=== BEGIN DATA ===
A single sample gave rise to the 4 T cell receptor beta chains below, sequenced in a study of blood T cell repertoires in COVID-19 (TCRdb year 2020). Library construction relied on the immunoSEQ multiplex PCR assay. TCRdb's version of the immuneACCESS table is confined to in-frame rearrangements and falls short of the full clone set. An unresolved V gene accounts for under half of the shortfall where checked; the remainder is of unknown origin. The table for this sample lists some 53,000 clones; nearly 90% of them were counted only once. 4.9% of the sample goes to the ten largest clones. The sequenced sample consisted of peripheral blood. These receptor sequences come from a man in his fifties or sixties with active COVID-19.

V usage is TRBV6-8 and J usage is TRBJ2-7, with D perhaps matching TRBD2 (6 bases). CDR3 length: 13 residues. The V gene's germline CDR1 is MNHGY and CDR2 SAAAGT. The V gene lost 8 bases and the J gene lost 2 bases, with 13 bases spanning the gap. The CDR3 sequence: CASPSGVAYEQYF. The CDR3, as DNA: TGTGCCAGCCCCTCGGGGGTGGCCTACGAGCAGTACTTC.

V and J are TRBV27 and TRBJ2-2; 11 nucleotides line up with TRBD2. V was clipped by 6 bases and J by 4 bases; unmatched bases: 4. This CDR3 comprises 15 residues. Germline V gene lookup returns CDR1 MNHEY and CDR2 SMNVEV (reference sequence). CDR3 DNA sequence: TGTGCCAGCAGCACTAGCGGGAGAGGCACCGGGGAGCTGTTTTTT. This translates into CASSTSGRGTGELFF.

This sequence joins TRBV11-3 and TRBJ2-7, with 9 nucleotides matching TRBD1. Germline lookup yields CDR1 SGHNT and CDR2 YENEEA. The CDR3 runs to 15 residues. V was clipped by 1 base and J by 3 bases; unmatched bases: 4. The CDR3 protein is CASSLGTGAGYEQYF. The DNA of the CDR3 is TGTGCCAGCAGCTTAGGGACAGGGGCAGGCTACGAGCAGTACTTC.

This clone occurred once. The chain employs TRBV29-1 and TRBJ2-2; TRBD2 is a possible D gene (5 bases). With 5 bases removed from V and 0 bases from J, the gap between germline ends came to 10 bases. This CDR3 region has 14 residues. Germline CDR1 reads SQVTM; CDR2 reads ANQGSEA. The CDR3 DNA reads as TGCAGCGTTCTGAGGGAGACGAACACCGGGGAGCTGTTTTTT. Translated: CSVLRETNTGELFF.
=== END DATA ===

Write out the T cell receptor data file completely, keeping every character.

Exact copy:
A single sample gave rise to the 4 T cell receptor beta chains below, sequenced in a study of blood T cell repertoires in COVID-19 (TCRdb year 2020). Library construction relied on the immunoSEQ multiplex PCR assay. TCRdb's version of the immuneACCESS table is confined to in-frame rearrangements and falls short of the full clone set. An unresolved V gene accounts for under half of the shortfall where checked; the remainder is of unknown origin. The table for this sample lists some 53,000 clones; nearly 90% of them were counted only once. 4.9% of the sample goes to the ten largest clones. The sequenced sample consisted of peripheral blood. These receptor sequences come from a man in his fifties or sixties with active COVID-19.

V usage is TRBV6-8 and J usage is TRBJ2-7, with D perhaps matching TRBD2 (6 bases). CDR3 length: 13 residues. The V gene's germline CDR1 is MNHGY and CDR2 SAAAGT. The V gene lost 8 bases and the J gene lost 2 bases, with 13 bases spanning the gap. The CDR3 sequence: CASPSGVAYEQYF. The CDR3, as DNA: TGTGCCAGCCCCTCGGGGGTGGCCTACGAGCAGTACTTC.

V and J are TRBV27 and TRBJ2-2; 11 nucleotides line up with TRBD2. V was clipped by 6 bases and J by 4 bases; unmatched bases: 4. This CDR3 comprises 15 residues. Germline V gene lookup returns CDR1 MNHEY and CDR2 SMNVEV (reference sequence). CDR3 DNA sequence: TGTGCCAGCAGCACTAGCGGGAGAGGCACCGGGGAGCTGTTTTTT. This translates into CASSTSGRGTGELFF.

This sequence joins TRBV11-3 and TRBJ2-7, with 9 nucleotides matching TRBD1. Germline lookup yields CDR1 SGHNT and CDR2 YENEEA. The CDR3 runs to 15 residues. V was clipped by 1 base and J by 3 bases; unmatched bases: 4. The CDR3 protein is CASSLGTGAGYEQYF. The DNA of the CDR3 is TGTGCCAGCAGCTTAGGGACAGGGGCAGGCTACGAGCAGTACTTC.

This clone occurred once. The chain employs TRBV29-1 and TRBJ2-2; TRBD2 is a possible D gene (5 bases). With 5 bases removed from V and 0 bases from J, the gap between germline ends came to 10 bases. This CDR3 region has 14 residues. Germline CDR1 reads SQVTM; CDR2 reads ANQGSEA. The CDR3 DNA reads as TGCAGCGTTCTGAGGGAGACGAACACCGGGGAGCTGTTTTTT. Translated: CSVLRETNTGELFF.